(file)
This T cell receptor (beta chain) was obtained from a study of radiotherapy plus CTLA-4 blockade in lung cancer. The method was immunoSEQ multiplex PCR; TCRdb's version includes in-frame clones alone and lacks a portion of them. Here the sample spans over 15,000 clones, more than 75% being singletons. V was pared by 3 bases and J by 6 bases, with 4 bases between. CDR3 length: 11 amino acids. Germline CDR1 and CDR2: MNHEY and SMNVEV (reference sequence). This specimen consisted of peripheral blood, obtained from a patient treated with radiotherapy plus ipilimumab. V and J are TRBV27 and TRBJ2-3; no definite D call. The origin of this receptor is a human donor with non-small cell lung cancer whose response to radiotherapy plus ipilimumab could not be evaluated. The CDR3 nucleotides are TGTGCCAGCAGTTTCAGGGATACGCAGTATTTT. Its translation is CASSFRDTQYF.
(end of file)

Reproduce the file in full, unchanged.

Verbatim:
This T cell receptor (beta chain) was obtained from a study of radiotherapy plus CTLA-4 blockade in lung cancer. The method was immunoSEQ multiplex PCR; TCRdb's version includes in-frame clones alone and lacks a portion of them. Here the sample spans over 15,000 clones, more than 75% being singletons. V was pared by 3 bases and J by 6 bases, with 4 bases between. CDR3 length: 11 amino acids. Germline CDR1 and CDR2: MNHEY and SMNVEV (reference sequence). This specimen consisted of peripheral blood, obtained from a patient treated with radiotherapy plus ipilimumab. V and J are TRBV27 and TRBJ2-3; no definite D call. The origin of this receptor is a human donor with non-small cell lung cancer whose response to radiotherapy plus ipilimumab could not be evaluated. The CDR3 nucleotides are TGTGCCAGCAGTTTCAGGGATACGCAGTATTTT. Its translation is CASSFRDTQYF.